Wednesday, August 27, 2014

What can teachers learn from Ferguson?

As we embark upon another school year, my 22nd as a teacher, I am sitting with the usual excitement, anxiety and sense that there must still be something else to get done.  But I am also struck with a profound sadness with Ferguson, Missouri and the death of Michael Brown dominating the news.  I spent 17 years teaching in Missouri, 14 of them teaching African-American Studies.  I have had dozens, if not hundreds of students that could have been Michael Brown.

I don't pretend to know what happened and I am not here to comment on the hundreds of issues this awful, devastating event raises. I am saddened by the loss of a family and community.  I am struck by my memories of so many students who may have been just like Michael.  

I read an article last week about Michael.  He was described as a good kid in the sense that he did little to bring attention to himself.  Apparently it took a lot of support to get him through school.  Parents had to really push at times.  But he stayed out of trouble.  How many students have we had that just blended in and avoided attention and were therefore defined as good kids?  How much potential went unrecognized?  How many of these kids were African-American boys?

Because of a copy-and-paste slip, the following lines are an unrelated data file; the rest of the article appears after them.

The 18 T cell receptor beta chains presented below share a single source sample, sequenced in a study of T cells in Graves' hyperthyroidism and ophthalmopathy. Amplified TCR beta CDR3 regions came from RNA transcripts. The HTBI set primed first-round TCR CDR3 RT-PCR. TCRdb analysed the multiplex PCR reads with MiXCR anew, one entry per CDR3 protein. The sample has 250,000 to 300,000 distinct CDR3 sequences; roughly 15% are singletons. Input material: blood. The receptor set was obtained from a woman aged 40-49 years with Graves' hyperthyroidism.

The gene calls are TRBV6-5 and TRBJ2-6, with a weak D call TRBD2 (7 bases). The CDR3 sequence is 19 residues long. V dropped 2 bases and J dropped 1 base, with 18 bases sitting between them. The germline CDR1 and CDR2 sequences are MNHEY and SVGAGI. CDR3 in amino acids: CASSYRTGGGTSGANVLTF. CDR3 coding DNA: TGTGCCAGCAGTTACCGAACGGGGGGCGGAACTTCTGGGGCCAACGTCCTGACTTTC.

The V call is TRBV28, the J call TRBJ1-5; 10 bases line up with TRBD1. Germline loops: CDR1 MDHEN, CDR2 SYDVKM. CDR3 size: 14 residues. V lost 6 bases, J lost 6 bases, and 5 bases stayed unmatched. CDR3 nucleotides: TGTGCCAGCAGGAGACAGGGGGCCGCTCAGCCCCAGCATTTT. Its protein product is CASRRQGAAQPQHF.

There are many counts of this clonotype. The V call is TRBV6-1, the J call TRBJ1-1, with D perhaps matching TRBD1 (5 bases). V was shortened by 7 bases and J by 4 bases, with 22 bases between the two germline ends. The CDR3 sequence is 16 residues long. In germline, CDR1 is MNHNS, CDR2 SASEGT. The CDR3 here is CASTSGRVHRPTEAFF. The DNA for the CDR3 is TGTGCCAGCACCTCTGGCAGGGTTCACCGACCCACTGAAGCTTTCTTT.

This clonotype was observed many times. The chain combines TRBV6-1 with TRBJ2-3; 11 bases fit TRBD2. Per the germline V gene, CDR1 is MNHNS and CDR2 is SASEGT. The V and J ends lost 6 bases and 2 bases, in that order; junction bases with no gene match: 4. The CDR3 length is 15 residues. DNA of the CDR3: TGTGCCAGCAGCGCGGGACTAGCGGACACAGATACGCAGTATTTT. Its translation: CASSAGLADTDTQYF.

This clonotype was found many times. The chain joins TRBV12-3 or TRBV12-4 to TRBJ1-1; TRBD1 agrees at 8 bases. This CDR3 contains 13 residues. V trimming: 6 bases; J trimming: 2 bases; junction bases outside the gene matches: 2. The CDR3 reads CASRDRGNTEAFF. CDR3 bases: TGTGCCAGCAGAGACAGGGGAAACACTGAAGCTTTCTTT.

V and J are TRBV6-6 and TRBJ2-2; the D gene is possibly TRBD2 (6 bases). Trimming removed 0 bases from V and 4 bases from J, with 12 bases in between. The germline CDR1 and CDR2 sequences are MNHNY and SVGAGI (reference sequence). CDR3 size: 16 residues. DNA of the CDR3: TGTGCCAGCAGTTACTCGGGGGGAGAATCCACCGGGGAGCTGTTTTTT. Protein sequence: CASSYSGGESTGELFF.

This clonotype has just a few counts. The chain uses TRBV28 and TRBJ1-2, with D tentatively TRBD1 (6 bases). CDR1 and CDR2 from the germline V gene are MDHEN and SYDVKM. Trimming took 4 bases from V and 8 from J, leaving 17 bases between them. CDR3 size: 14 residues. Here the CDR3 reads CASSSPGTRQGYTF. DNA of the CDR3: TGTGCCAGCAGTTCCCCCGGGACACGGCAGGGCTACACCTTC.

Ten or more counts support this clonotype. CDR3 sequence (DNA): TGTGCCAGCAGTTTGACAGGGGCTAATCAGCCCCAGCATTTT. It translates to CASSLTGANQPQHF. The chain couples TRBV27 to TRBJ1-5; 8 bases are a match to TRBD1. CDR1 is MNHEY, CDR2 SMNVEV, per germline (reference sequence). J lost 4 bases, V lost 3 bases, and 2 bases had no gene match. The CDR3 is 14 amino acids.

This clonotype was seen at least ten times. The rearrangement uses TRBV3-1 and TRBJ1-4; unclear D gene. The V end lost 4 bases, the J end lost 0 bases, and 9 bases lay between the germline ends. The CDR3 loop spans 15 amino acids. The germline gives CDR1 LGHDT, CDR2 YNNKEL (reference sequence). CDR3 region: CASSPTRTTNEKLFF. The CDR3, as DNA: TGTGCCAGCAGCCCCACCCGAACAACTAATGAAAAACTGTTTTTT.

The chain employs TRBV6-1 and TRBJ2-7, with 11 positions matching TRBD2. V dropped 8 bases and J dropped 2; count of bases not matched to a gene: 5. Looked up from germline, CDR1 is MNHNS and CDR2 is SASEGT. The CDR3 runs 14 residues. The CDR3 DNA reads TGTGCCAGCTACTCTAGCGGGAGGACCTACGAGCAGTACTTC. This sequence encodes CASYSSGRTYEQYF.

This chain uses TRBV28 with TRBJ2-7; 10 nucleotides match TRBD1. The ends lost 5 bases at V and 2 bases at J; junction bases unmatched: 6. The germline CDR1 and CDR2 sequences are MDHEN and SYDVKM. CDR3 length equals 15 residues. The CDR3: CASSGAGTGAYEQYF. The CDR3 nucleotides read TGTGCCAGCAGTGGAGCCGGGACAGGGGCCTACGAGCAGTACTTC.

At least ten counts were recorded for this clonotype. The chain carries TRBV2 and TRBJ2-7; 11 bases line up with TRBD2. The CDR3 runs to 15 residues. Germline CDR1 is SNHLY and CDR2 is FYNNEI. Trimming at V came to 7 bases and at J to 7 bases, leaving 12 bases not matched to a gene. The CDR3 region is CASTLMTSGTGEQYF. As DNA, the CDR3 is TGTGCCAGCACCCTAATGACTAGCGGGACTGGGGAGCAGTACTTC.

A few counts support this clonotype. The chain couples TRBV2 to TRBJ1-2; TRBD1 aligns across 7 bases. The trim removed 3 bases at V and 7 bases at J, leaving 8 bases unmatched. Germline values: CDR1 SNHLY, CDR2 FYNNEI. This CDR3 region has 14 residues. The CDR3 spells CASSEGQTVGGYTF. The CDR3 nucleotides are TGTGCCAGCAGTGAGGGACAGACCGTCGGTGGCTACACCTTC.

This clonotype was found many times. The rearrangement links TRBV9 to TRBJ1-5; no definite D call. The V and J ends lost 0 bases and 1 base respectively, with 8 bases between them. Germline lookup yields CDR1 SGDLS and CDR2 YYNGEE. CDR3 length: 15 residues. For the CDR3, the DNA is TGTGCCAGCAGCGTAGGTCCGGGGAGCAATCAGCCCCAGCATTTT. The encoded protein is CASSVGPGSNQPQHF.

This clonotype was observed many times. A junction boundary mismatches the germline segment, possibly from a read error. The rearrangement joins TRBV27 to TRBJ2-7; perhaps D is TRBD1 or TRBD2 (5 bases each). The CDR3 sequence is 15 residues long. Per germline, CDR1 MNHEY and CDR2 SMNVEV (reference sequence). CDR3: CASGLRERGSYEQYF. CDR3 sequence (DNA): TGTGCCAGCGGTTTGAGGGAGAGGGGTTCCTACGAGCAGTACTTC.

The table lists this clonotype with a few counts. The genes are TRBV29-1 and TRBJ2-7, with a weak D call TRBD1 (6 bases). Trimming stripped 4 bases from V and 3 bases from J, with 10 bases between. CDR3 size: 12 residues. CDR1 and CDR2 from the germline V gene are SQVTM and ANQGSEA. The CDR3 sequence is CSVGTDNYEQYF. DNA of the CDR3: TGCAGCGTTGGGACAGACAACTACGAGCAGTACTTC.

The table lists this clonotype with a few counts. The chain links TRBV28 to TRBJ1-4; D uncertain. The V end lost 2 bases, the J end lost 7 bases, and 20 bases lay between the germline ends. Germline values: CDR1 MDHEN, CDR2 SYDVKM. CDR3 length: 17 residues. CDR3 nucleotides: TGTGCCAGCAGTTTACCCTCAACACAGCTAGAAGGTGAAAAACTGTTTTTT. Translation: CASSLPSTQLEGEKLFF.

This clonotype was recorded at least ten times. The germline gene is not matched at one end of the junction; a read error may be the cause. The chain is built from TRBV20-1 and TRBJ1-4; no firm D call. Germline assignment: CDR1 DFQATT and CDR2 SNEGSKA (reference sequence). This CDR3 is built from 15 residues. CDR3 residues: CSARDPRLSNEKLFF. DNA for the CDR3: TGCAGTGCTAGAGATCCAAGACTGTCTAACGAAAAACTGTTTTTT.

I have had too many young, African-American men who fit this description.  The reasons are different for every kid.  Some dealt with poverty or a lack of role models.  Others came from homes struggling with abuse of all kinds.  Some came from homes with adults that didn’t value education because of their own negative experiences.  Some came from excellent homes with involved families that valued an education.  Some simply felt lost, excluded and ignored.  

However, they all had dreams, they were all capable, and they all had their own unique passions and interests.  

The results were just as varied.  Most of these young men have become successful in a myriad of ways – college students, good fathers and business and civic leaders.  Others have had different routes to and through adulthood.

But what I have seen over and over from these guys is an aching to be heard, respected and given a genuinely fair shot at being successful and safely being themselves.  Isn’t this what all of our kids want?  Why do we so often struggle giving this to our African-American boys?  

If we allow any of our students to feel disenfranchised, alienated, disrespected or hopeless we run the risk of ending up with angry, unhappy, hopeless adults – and we don’t need any more of that.

This year pledge to notice the students who blend in and avoid being noticed.  Find out what their dreams are.  Teach them something about being resilient in the face of a challenge.  Be the adult they can lean on and learn from.  Listen, respect, validate, support.
We’ve all heard the maxim about teaching them well because every student you have is somebody’s baby.  But what if you taught them not like they were somebody else’s baby, but like they might marry yours!